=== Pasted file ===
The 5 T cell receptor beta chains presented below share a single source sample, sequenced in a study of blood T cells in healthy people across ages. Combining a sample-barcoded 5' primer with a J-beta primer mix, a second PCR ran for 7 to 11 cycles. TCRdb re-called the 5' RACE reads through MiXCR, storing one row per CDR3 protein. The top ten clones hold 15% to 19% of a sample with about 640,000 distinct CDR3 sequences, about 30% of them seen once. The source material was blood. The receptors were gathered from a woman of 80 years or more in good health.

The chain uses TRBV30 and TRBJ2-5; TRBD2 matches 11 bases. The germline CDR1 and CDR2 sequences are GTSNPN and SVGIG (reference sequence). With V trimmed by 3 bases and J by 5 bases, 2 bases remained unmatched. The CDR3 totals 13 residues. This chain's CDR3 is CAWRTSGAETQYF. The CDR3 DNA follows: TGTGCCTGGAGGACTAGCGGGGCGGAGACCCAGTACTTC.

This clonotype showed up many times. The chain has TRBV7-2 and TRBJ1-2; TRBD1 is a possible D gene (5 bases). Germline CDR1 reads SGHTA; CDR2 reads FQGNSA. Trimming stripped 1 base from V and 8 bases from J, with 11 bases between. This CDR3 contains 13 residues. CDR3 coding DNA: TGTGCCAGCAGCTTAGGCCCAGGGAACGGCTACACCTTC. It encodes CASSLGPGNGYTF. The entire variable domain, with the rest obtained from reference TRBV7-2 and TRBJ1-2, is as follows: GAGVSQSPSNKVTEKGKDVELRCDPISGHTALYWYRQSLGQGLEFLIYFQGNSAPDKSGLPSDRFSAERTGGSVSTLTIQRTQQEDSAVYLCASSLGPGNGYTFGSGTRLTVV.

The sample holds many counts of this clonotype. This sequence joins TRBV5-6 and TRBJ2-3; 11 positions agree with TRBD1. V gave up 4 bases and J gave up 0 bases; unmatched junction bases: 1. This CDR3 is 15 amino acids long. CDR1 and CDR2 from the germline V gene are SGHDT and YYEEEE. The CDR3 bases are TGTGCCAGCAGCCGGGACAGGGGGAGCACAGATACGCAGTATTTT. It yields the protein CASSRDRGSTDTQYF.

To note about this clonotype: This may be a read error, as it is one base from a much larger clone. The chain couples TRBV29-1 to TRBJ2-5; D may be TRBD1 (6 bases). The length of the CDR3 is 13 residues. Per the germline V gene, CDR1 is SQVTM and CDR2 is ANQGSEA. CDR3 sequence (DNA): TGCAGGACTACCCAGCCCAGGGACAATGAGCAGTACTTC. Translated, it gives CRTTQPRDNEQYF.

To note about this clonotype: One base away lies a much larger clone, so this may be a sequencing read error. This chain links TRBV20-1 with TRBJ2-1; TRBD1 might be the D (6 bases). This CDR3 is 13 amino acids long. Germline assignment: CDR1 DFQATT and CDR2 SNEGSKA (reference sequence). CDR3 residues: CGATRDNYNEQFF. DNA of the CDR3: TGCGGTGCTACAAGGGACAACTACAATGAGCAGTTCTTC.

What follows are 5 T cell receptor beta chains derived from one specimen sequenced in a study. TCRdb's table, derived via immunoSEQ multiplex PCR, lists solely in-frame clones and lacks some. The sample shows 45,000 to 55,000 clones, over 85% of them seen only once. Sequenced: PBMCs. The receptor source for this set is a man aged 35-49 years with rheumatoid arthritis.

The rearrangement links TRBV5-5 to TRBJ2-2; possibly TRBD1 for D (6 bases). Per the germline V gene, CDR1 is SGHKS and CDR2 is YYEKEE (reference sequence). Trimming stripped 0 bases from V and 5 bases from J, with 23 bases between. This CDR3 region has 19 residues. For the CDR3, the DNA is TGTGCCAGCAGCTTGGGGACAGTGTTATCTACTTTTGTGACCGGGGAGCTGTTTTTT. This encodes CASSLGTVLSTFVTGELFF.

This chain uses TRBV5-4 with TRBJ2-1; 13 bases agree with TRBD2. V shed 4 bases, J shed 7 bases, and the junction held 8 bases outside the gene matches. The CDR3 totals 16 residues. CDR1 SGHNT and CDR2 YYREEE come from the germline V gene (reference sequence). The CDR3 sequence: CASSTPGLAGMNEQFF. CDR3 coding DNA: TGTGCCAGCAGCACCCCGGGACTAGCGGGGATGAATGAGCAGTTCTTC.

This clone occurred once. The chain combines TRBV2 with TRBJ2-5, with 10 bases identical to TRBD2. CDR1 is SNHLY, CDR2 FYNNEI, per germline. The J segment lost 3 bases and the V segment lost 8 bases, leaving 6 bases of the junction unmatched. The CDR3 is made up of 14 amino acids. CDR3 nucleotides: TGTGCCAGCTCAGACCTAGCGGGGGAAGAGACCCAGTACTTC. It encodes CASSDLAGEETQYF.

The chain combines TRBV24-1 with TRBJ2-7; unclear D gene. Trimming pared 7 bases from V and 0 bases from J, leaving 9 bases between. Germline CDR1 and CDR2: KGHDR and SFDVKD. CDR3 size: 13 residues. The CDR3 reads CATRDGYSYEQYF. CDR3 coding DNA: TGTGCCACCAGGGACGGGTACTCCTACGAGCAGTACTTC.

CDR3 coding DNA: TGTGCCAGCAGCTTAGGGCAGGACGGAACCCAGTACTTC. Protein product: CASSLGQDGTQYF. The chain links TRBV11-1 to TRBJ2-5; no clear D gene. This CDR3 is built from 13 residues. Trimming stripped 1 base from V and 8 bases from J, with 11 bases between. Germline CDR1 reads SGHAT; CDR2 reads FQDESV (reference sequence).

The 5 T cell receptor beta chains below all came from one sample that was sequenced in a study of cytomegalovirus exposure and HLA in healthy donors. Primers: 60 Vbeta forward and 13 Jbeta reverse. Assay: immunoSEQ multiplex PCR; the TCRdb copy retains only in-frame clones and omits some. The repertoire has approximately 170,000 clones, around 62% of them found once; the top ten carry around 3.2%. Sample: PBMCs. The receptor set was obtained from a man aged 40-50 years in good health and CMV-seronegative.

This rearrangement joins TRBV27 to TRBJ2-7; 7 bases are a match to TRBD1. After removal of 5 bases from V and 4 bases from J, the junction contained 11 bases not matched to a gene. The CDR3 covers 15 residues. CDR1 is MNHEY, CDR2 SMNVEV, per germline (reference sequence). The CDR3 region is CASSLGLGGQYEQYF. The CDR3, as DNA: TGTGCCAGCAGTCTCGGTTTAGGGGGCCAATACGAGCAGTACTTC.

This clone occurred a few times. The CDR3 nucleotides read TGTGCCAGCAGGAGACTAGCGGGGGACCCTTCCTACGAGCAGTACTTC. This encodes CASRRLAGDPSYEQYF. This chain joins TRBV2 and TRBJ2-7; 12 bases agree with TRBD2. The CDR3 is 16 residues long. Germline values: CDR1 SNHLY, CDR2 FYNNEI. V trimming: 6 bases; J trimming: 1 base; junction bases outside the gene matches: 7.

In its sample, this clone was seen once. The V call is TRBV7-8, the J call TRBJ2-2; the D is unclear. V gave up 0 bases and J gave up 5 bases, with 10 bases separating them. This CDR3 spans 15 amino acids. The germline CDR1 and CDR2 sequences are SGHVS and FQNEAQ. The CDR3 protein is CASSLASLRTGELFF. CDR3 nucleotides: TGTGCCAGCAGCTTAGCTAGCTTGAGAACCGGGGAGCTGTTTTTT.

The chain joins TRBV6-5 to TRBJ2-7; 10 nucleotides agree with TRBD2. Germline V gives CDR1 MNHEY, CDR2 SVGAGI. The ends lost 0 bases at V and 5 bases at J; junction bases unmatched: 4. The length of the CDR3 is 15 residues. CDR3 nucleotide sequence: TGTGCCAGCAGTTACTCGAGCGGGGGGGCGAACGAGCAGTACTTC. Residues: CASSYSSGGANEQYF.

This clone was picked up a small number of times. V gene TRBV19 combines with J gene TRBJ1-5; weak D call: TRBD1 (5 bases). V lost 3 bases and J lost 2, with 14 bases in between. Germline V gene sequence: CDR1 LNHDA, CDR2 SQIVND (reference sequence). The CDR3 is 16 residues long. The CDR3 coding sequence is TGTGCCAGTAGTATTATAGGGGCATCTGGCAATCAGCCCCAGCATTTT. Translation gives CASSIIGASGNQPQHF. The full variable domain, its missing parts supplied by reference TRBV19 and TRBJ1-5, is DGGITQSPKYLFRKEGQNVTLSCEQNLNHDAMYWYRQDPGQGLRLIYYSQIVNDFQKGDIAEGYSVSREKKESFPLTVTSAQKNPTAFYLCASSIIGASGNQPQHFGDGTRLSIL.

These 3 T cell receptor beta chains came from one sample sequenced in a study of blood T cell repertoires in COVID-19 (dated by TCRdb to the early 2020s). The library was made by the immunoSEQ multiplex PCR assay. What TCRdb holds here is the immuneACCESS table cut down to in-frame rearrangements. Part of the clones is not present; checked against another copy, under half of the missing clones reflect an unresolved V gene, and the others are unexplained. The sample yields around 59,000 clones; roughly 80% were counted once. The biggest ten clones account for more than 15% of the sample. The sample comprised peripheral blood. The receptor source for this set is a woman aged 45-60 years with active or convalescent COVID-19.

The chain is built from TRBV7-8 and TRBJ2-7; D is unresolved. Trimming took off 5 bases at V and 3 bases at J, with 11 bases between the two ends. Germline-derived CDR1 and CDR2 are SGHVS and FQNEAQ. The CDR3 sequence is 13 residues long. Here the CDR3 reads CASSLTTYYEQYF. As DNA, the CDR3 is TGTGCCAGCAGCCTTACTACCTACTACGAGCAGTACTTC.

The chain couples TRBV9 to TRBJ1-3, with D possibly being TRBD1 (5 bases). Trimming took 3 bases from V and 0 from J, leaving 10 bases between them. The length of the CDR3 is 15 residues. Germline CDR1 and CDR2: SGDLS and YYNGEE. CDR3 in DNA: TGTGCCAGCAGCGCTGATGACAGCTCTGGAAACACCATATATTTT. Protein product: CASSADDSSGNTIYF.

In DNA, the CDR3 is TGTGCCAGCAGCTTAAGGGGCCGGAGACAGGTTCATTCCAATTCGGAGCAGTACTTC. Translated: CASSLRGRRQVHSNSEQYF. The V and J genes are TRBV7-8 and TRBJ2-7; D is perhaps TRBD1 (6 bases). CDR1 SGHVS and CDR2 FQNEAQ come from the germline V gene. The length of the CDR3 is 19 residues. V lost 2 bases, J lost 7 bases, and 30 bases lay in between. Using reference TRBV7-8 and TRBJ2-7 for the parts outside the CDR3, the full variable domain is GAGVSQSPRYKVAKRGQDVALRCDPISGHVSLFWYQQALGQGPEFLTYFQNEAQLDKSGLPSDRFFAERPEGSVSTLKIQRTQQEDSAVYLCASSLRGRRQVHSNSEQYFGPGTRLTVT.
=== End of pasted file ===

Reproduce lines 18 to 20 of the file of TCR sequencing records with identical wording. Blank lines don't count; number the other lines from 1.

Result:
This clone was picked up a small number of times. V gene TRBV19 combines with J gene TRBJ1-5; weak D call: TRBD1 (5 bases). V lost 3 bases and J lost 2, with 14 bases in between. Germline V gene sequence: CDR1 LNHDA, CDR2 SQIVND (reference sequence). The CDR3 is 16 residues long. The CDR3 coding sequence is TGTGCCAGTAGTATTATAGGGGCATCTGGCAATCAGCCCCAGCATTTT. Translation gives CASSIIGASGNQPQHF. The full variable domain, its missing parts supplied by reference TRBV19 and TRBJ1-5, is DGGITQSPKYLFRKEGQNVTLSCEQNLNHDAMYWYRQDPGQGLRLIYYSQIVNDFQKGDIAEGYSVSREKKESFPLTVTSAQKNPTAFYLCASSIIGASGNQPQHFGDGTRLSIL.

These 3 T cell receptor beta chains came from one sample sequenced in a study of blood T cell repertoires in COVID-19 (dated by TCRdb to the early 2020s). The library was made by the immunoSEQ multiplex PCR assay. What TCRdb holds here is the immuneACCESS table cut down to in-frame rearrangements. Part of the clones is not present; checked against another copy, under half of the missing clones reflect an unresolved V gene, and the others are unexplained. The sample yields around 59,000 clones; roughly 80% were counted once. The biggest ten clones account for more than 15% of the sample. The sample comprised peripheral blood. The receptor source for this set is a woman aged 45-60 years with active or convalescent COVID-19.

The chain is built from TRBV7-8 and TRBJ2-7; D is unresolved. Trimming took off 5 bases at V and 3 bases at J, with 11 bases between the two ends. Germline-derived CDR1 and CDR2 are SGHVS and FQNEAQ. The CDR3 sequence is 13 residues long. Here the CDR3 reads CASSLTTYYEQYF. As DNA, the CDR3 is TGTGCCAGCAGCCTTACTACCTACTACGAGCAGTACTTC.